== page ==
LETTERS: We don't need to repeat mistakes of Vietnam

Shades of Vietnam, here we go again. Some 27 U.S. Senate military geniuses have sent the president a letter recommending an immediate drawdown of 15,000 to 20,000 troops in Afghanistan. The thrust of their argument is that the death of Osama bin Laden has left al-Qaida leadership in disarray, thus justifying a major drawdown. The president has earlier announced a drawdown would begin this summer ending in complete withdrawal by 2014.

Al-Qaida leadership won’t miss a beat since bin Laden’s successor has been his No. 2 person for some 30 years. Announcing future troop withdrawal dates is a huge military no-no since the enemy can just take a vacation and wait you out. Then, too, we have the Taliban to consider — they provide the fighters to augment the terrorists.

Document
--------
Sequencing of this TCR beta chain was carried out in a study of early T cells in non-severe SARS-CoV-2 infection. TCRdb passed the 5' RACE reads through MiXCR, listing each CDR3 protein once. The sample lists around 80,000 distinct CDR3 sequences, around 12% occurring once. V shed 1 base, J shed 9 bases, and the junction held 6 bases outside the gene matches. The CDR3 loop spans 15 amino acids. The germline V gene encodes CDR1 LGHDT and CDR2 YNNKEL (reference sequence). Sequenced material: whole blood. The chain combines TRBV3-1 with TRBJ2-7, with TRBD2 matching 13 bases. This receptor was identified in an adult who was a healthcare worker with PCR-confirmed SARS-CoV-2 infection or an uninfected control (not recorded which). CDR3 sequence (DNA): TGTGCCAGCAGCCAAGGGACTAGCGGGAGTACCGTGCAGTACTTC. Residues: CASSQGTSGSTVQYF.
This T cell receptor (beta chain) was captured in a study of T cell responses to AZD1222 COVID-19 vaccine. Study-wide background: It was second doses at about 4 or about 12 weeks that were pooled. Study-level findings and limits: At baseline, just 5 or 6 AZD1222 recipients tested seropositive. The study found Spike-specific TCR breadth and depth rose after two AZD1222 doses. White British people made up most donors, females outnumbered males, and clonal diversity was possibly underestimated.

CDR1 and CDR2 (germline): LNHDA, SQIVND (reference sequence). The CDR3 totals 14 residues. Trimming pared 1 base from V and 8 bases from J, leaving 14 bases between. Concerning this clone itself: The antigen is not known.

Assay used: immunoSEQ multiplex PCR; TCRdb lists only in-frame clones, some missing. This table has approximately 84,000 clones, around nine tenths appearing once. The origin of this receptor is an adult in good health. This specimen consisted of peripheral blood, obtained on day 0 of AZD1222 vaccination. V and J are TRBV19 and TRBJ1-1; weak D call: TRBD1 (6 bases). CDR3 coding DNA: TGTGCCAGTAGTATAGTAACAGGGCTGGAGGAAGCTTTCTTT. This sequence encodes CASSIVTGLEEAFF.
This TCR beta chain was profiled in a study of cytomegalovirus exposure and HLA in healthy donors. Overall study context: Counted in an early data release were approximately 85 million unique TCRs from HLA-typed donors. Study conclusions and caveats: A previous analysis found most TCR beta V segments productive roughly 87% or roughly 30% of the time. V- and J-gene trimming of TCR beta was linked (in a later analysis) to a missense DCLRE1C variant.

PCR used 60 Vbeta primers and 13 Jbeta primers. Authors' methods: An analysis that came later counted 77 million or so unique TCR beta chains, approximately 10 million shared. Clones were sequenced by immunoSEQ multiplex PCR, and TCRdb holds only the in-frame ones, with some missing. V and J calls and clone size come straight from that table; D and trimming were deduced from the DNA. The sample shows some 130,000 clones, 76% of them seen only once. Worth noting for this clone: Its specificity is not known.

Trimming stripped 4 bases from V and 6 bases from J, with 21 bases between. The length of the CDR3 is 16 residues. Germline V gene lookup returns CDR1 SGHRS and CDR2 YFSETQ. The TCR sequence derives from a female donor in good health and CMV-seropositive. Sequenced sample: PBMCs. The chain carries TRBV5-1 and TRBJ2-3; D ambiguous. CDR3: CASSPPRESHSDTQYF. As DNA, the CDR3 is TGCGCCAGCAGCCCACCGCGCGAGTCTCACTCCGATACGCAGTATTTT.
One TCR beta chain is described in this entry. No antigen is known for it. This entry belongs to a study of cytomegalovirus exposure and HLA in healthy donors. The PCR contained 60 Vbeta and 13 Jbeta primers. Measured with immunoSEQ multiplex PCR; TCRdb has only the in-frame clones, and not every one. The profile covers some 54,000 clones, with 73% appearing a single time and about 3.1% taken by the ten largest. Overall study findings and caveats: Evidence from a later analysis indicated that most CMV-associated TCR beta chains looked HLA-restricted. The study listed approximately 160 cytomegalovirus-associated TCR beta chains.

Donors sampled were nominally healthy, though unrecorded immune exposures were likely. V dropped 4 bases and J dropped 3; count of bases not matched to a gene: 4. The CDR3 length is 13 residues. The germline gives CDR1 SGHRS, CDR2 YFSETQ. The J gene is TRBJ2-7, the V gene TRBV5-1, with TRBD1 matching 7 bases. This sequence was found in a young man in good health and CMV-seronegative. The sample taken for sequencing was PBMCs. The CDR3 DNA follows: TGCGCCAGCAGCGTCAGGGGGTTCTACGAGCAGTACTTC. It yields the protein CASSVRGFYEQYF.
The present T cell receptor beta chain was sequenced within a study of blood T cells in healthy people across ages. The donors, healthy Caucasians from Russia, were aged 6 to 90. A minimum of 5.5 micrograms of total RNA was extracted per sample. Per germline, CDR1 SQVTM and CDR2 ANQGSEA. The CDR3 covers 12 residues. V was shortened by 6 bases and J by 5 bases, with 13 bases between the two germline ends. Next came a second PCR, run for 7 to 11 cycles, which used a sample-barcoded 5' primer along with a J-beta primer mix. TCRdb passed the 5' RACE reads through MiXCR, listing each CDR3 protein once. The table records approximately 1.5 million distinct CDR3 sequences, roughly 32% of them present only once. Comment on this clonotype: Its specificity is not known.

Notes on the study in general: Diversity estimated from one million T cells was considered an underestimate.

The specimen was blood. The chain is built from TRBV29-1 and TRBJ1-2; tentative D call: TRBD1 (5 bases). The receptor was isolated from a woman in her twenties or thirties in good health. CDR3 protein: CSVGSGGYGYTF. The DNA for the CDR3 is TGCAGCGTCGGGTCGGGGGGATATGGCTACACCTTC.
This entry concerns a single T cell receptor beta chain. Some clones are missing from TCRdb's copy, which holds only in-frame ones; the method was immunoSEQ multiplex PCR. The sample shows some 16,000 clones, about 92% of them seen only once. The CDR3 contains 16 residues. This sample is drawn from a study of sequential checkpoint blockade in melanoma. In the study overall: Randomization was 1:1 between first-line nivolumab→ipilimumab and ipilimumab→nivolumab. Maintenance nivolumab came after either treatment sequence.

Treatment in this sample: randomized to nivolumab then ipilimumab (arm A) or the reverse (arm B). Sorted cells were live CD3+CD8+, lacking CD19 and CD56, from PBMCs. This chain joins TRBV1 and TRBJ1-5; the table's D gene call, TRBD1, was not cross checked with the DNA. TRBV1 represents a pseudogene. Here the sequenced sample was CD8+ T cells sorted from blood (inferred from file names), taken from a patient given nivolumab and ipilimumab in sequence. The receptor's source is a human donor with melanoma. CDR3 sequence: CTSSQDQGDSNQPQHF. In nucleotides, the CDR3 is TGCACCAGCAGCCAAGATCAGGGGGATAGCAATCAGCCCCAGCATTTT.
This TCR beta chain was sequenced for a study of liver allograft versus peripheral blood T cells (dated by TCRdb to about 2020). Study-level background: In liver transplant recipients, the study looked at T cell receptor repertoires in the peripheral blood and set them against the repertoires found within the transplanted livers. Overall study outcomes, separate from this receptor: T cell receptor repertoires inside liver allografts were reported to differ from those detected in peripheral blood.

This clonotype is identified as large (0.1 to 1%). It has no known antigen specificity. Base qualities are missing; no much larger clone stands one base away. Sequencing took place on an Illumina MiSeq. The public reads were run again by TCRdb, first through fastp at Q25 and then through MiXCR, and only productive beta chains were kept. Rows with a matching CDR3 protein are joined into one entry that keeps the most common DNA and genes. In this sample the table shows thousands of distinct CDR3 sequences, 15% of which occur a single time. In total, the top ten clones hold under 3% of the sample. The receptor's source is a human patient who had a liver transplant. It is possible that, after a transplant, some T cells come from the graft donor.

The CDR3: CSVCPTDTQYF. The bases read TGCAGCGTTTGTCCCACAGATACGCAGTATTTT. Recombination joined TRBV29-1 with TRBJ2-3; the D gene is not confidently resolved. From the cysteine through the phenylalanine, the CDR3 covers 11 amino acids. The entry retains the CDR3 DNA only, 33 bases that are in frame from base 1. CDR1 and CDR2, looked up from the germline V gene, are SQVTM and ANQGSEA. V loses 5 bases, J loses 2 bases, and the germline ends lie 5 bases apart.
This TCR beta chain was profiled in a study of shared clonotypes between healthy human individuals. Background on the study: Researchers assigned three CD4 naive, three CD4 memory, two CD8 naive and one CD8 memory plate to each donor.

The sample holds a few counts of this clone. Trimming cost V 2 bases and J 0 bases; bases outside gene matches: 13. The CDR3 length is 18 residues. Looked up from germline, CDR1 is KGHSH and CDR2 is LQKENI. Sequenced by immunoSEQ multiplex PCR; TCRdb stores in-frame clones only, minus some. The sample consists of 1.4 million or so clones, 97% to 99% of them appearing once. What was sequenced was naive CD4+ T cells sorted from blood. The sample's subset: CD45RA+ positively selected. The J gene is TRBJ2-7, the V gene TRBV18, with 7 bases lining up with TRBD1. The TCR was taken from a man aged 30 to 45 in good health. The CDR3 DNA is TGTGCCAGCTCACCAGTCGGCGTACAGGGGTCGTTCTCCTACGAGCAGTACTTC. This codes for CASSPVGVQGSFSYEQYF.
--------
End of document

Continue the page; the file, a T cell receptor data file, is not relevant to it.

If a premature withdrawal as occurred in Vietnam takes place and Afghanistan again becomes a terrorist training ground, those who die there or become wounded will have done so for no good reason as happened to 58,000 war dead in Vietnam.

Lack of American resolve lessens support from both the Afghan and Pakistan governments since they are afraid they will end up on the losing side. The lesson to be learned here is to never fight a war you don’t stay in to win, as was the case in Vietnam and Korea.

The next move in Afghanistan should be a mission for special forces to “neutralize” Afghan President Hamid Karzai and then replace him with the man he cheated out of the presidency in the election that kept Karzai in office. A less corrupt government would be a vast step forward.

— Jay Wagner

Stone Mountain